We’ve just started an exciting new hiking project and it’s taking us to the intriguing place that is border country.
Borders have always been a source of fascination for me. On mainland Britain, we have only two – Wales/England and England/Scotland. The three countries share the same currency and a common language (yes, I know many Welsh/Scottish people also speak Welsh or Gaelic) so when you move from one country to the other, you don’t immediately get the sense that you have crossed a boundary line, entered someplace entirely different.
But intangible or not, one thing is certain: borders matter. Whether you are Portuguese or Spanish, Austrian or German, English or Welsh, national identity is an important part of most people’s psyche, how they define themselves.
Border Country, written by the late Raymond Williams, gathers dust on our study bookshelf; one of those novels I’ve always meant to but never quite got around to reading. It tells the tale of successful academic Matthew, who grew up on the edge of the Black Mountains but now lives in England and explores the importance of borders and dividing lines, both geographically and metaphorically.
Earlier this week, we passed through Welsh Bicknor, a small settlement (just a church, a youth hostel and some cottage ruins) which, despite its name, is no longer in Wales. Historically, it was once a detached parish (exclave) of Monmouthshire, now it’s in Herefordshire.
Monmouthshire itself has been the subject of much heated dispute in terms of its national status, a debate that continued until the Local Government Act 1972 declared that in all future legislation, ‘Wales’ included ‘the administrative county of Monmouthshire and the county borough of Newport’.
Fortunately, the ‘battles’ over Monmouthshire’s nationality were predominantly verbal, with most of the violence being directed at road signage.
I’m no great historian, but I’m aware of the massive cost to human life, the centuries of bloodshed and misery that have gone into defending that invisible, arbitrary line – the border. And sadly, as mankind seems incapable or unwilling to learn from history, numerous borderlines continue to be disputed and fought over.
All of which brings me back to our latest hiking/writing project: a book of day walks from Welsh castles.
The fact that there are more castles in South East Wales than anywhere else in Britain suggests my homeland was one of the most violent places in the land, where fierce battles between the Normans and the Welsh were fought for centuries.
It’s strange that people now consider castles to be picturesque ruins, places where several generations can wander, read interpretation boards and marvel about our shared history. The Wales-England castles aren’t Disneyesque settings where sleeping princesses wait for the kiss that will wake them, but enduring and very visible records of a really bloody history. It’s unthinkable that anyone would glorify the battlefields of the Somme or think of them as picnic fields, yet re-enactment societies cheerfully recreate the bloody warfare of Norman times cheered on by young children.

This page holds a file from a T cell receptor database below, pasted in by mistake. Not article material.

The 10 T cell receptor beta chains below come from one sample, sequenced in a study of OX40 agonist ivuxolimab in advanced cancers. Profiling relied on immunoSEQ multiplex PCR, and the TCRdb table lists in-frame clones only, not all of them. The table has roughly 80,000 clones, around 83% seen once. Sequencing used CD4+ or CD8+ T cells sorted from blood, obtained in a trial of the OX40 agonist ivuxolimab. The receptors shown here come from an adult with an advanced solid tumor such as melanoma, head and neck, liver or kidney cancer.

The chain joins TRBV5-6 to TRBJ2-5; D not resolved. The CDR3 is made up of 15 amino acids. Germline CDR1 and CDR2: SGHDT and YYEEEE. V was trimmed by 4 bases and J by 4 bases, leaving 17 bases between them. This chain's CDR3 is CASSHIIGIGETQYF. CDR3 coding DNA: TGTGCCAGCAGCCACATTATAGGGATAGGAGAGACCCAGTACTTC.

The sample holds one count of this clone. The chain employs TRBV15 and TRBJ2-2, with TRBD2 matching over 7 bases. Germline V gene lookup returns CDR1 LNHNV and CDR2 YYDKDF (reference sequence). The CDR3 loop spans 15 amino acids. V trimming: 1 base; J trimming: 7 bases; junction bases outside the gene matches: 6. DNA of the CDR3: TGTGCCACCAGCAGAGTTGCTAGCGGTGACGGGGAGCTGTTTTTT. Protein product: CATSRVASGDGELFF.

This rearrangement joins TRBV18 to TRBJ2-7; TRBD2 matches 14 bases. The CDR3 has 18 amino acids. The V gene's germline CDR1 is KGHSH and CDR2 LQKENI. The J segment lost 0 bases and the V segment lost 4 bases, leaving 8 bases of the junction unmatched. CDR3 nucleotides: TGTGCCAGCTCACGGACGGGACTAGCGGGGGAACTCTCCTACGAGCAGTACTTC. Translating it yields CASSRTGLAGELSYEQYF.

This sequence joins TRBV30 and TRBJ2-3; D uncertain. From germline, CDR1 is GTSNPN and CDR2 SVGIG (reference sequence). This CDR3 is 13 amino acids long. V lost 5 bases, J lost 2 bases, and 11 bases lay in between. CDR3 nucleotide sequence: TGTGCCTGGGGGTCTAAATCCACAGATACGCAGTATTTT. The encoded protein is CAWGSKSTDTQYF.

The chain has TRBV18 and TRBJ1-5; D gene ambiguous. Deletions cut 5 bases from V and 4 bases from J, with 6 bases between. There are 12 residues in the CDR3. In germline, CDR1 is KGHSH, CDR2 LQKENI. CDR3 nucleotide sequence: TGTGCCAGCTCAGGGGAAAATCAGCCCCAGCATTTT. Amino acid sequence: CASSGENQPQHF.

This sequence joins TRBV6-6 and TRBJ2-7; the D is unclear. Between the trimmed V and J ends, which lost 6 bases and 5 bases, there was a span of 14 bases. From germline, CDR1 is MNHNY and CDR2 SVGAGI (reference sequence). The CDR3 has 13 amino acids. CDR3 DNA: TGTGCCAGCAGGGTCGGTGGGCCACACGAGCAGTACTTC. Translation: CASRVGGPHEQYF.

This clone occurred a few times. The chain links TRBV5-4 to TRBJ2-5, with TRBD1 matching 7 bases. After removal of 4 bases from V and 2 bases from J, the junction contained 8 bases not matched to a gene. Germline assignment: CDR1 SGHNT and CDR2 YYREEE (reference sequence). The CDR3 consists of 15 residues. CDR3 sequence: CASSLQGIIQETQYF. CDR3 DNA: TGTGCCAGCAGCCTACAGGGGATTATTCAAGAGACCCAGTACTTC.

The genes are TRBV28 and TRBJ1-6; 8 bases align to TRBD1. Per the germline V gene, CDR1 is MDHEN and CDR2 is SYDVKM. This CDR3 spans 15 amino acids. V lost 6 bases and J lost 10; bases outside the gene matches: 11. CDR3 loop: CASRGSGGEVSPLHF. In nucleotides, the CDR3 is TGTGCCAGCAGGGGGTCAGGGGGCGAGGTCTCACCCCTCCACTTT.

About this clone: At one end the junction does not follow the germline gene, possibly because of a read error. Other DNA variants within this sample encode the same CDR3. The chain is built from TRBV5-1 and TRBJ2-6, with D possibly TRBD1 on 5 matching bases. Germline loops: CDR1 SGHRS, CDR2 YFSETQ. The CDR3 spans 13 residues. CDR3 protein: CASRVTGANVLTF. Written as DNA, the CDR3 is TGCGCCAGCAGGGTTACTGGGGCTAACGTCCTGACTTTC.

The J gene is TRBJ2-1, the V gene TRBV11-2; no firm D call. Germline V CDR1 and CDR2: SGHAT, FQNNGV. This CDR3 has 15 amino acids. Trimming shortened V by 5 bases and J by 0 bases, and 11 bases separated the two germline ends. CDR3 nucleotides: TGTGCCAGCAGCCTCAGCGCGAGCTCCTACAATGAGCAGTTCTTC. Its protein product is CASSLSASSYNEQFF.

Our first castle walks book will focus on Gwent and the Marches.
Gwent was the first Welsh kingdom to be conquered by the Normans, in the 11th century. As the battles raged, castle after castle was built along the Wales-England border, many of which remain standing.
Chepstow was the first stone castle to be built in Wales and is the oldest stone building still standing (there were older Roman buildings but these are no longer standing). (The Welsh name for Chepstow is Cas-gwent, which means Castle of Gwent.)
In the pre-Norman era, the King of Mercia – Offa – created a defined line between Wales and England when he built his famous dyke. However, after the Norman conquest, the border became fuzzy, with the creation of semi-independent lordships in the Welsh Marches that were ruled by bloodthirsty barons.
The most comprehensive resource for Wales’s castles is www.castlewales.com The site lists over 100 different castles but points out that some of what it calls ‘vanished castles’ are difficult to locate today due to a lack of visible remains. They estimate that if all castles mentioned in historical records are included, the numbers would climb dramatically… to over 500.
Wales is definitely the place to come if you like your historic buildings old… and very large.
The Marcher lordships were abolished by Henry VIIl in 1536; some of the areas were attached to English counties and thirteen new counties were created in Wales.
One of Wales’s most distinguished Welsh historians, John Davies (who, incidentally, once delivered a lecture at the University of Glamorgan in which he removed his shoes and sat cross-legged on a desk – it’s true, I was in the audience) explains:
“Thus was created the border between Wales and England, a border which has survived until today. It did not follow the old line of Offa’s Dyke, nor the eastern boundary of the Welsh dioceses; it excluded districts such as Oswestry and Ewias, where the Welsh language would continue to be spoken for centuries, districts which it would not be wholly fanciful to consider as Cambria irredenta.
Yet, as the purpose of the statute was to incorporate Wales into England, the location of the Welsh border was irrelevant to the purposes of its framers.”
In short, the Wales-England border was created completely by chance – King Henry’s intention was always to incorporate Wales into England rather than define a nice clear borderline from north to south.
But for some individuals crossing the border isn’t about battle but a journey of excitement and optimism: teenage couples who elope to Gretna Green, just over the Scottish border, so they don’t need their parents’ permission to get married!